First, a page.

The merit systems can enhance the employees’ rights protection and represent the total performance level changes. Such systems can be helpful in the performance management process by providing equal working opportunities for all employees. Ideally, the merit system principles contribute to rational human resource management and equal employment opportunities. By providing effective education and training for workers, governmental agencies constantly develop the total performance by improving the intellectual capital. Moreover, merit-based systems motivate employees to strive for better performance and professional development. Merit systems usage will help organize performance-oriented working activities and enhance the total working efficiency through the individual employee’s development. Merit systems can be representative of the company’s performance, intellectual capital management, and non-discriminative employment policy.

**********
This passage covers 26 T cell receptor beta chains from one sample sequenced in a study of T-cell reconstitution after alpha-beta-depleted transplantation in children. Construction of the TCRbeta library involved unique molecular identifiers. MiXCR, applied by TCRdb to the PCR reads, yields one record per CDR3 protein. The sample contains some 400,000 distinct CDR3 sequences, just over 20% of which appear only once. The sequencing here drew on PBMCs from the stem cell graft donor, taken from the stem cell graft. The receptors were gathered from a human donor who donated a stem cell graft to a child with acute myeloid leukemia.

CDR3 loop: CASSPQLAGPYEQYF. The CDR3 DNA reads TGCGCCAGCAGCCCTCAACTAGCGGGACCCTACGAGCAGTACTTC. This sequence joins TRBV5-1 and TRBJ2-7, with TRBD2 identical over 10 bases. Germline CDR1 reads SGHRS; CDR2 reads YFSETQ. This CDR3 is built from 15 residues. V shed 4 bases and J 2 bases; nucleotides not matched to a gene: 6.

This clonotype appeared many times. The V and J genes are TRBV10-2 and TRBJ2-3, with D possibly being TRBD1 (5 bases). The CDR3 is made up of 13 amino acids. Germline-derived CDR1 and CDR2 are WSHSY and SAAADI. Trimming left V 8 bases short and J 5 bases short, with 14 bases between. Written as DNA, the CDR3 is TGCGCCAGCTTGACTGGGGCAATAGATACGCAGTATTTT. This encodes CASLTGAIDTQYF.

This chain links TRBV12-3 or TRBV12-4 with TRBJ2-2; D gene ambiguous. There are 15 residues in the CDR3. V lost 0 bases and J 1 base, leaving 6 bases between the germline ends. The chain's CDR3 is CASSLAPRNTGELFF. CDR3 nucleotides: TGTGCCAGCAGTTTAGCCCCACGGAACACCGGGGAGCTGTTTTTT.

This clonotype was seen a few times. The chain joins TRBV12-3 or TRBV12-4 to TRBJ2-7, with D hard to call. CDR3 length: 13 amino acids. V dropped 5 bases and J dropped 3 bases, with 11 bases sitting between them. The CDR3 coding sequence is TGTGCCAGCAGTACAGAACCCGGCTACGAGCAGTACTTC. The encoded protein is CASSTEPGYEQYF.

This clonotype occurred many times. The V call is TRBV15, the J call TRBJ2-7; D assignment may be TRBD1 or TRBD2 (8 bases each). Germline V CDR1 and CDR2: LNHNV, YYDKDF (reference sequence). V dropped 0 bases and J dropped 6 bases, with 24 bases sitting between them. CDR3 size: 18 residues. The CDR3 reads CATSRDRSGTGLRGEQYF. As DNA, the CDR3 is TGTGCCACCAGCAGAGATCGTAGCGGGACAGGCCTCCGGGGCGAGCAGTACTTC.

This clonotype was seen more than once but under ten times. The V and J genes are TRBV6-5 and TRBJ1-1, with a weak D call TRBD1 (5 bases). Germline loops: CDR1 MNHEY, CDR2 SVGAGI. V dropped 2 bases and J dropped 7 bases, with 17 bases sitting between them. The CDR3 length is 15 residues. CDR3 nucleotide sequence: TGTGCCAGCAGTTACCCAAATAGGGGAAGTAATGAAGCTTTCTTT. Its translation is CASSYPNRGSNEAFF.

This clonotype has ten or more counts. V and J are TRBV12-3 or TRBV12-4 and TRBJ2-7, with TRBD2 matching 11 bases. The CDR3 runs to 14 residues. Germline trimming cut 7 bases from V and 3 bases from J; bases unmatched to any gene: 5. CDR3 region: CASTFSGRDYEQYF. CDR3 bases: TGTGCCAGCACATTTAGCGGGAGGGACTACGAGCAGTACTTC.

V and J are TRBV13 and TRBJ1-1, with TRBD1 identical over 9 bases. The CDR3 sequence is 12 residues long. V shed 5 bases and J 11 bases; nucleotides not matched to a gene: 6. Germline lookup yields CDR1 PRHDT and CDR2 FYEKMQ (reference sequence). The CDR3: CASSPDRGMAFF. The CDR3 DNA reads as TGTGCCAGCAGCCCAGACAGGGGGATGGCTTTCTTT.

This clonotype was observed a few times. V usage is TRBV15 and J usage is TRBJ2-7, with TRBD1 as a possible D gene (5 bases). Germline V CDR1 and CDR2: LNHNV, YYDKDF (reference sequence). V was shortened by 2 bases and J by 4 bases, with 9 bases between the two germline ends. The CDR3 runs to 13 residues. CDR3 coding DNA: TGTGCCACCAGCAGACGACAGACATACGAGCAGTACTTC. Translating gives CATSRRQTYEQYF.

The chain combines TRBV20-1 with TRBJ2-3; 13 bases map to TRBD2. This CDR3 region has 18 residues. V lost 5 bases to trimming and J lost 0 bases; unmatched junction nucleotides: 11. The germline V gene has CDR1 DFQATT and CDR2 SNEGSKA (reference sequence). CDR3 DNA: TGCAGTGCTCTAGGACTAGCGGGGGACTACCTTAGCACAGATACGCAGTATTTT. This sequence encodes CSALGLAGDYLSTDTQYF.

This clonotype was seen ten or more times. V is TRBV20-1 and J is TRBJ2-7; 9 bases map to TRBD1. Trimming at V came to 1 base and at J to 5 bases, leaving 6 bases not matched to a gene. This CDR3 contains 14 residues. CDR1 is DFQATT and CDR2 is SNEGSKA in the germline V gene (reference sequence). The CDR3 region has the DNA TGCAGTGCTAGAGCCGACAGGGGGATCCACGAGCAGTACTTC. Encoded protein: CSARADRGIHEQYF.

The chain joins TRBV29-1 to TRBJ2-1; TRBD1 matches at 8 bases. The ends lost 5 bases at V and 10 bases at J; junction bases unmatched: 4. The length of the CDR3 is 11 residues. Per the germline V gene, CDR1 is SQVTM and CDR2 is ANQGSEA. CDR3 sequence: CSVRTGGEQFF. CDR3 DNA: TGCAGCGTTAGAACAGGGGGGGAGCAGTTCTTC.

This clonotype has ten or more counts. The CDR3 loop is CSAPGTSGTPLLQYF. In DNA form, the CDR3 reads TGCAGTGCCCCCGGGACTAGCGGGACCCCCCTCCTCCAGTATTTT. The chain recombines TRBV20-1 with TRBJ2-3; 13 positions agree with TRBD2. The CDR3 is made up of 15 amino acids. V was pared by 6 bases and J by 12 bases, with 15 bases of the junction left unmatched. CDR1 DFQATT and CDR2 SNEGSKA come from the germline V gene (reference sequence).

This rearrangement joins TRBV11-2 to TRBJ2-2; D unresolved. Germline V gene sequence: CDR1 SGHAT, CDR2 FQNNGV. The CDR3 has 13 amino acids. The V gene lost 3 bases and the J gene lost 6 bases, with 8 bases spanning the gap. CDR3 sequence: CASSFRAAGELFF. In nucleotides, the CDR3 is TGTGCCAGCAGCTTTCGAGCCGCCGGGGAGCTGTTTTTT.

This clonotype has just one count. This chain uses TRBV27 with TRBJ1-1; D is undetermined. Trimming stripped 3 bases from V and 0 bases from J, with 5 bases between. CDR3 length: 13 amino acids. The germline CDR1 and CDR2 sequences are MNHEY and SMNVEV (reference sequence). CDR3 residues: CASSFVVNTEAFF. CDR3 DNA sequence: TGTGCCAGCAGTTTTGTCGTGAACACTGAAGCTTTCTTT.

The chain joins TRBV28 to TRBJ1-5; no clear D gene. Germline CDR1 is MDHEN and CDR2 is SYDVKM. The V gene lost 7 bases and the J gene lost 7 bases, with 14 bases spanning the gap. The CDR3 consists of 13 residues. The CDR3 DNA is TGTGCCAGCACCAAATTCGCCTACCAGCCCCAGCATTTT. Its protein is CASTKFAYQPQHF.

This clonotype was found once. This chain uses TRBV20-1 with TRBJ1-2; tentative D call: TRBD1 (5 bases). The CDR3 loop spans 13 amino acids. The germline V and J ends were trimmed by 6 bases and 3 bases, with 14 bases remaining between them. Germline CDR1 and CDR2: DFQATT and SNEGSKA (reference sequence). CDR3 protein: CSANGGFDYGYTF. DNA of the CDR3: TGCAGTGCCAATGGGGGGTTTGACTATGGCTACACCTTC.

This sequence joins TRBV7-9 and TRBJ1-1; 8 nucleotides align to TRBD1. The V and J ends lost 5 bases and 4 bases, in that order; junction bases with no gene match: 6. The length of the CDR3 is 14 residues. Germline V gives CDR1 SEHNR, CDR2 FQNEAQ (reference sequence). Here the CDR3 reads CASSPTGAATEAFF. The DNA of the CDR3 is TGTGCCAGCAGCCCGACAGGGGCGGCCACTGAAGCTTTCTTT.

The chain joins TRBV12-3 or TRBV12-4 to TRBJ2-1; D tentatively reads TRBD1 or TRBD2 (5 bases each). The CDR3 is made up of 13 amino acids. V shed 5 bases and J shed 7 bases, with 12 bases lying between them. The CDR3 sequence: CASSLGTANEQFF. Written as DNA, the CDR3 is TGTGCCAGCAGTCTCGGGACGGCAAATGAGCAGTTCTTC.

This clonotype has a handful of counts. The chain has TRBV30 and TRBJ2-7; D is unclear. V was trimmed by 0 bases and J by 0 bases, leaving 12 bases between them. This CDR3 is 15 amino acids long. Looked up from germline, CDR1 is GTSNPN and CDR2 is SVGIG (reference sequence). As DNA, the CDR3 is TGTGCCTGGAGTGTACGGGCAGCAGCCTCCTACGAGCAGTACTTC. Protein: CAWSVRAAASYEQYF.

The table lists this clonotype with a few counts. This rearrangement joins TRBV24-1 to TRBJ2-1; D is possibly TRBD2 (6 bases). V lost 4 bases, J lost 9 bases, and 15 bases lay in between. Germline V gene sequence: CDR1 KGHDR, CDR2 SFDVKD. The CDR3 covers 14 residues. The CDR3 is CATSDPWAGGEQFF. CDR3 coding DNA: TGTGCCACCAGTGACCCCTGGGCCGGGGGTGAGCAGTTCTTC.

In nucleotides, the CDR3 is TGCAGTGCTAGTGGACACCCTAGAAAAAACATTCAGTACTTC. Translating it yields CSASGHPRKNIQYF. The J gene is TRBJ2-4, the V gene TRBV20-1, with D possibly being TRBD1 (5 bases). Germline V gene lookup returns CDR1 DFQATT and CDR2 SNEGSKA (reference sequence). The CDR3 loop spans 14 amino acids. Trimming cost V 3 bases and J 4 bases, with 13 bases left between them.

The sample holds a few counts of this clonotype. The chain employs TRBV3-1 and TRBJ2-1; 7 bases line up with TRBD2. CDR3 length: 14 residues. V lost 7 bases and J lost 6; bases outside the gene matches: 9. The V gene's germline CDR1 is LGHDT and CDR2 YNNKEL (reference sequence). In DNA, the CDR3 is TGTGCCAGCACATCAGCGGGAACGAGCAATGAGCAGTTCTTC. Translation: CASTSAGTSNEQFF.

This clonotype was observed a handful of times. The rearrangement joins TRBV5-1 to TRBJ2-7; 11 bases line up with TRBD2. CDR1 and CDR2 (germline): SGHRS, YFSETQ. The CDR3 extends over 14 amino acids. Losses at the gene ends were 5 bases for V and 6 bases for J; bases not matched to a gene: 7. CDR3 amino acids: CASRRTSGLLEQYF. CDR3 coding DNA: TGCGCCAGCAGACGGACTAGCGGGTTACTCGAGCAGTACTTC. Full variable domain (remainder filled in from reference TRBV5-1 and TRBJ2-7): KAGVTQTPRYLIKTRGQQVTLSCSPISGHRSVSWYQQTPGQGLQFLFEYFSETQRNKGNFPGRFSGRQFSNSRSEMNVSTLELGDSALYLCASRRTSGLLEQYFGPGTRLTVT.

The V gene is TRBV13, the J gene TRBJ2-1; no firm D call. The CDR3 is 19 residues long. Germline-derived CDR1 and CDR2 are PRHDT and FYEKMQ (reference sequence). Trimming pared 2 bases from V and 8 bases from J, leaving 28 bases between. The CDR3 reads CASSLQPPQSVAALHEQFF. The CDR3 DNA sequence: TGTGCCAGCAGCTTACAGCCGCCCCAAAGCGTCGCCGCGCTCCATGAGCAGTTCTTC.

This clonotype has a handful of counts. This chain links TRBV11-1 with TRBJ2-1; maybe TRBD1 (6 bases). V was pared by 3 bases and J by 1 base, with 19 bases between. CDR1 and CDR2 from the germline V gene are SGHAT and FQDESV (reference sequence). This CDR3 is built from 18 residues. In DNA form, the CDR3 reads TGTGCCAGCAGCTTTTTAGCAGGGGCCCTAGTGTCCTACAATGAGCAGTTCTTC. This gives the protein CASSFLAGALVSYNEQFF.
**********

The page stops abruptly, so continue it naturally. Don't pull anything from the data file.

Reading Concepts (Battaglio 44)
- PHRM reforms from the late 1970s through the present day fail to create an effective government. The scientific exploration showed that the cost savings and efficiencies policies were not productive.
- Adequate funding is the drawback of the PHRM reforms. Many passed reforms could have been efficient if there were enough resources allocated.
- The PHRM reforms often do not suit the specific agencies’ needs. The lack of a unique approach to the different agencies complicates the work of HR managers.
- Merit systems may contribute to equal employment opportunities and HR management. Merit systems provide anti-discriminative management and effort-praising HR administration.
- PHRM reforms to progress toward diversity are still essential for the discussion question. The performed reforms require the subsequent consideration of the PHRM organization and management.
Personnel performance is directly correlated with the merit system as far as it has human capital development purposes.
Battaglio, Paul. Public Human Resource Management: Strategies and Practices in the 21st Century. University of Texas, 2014.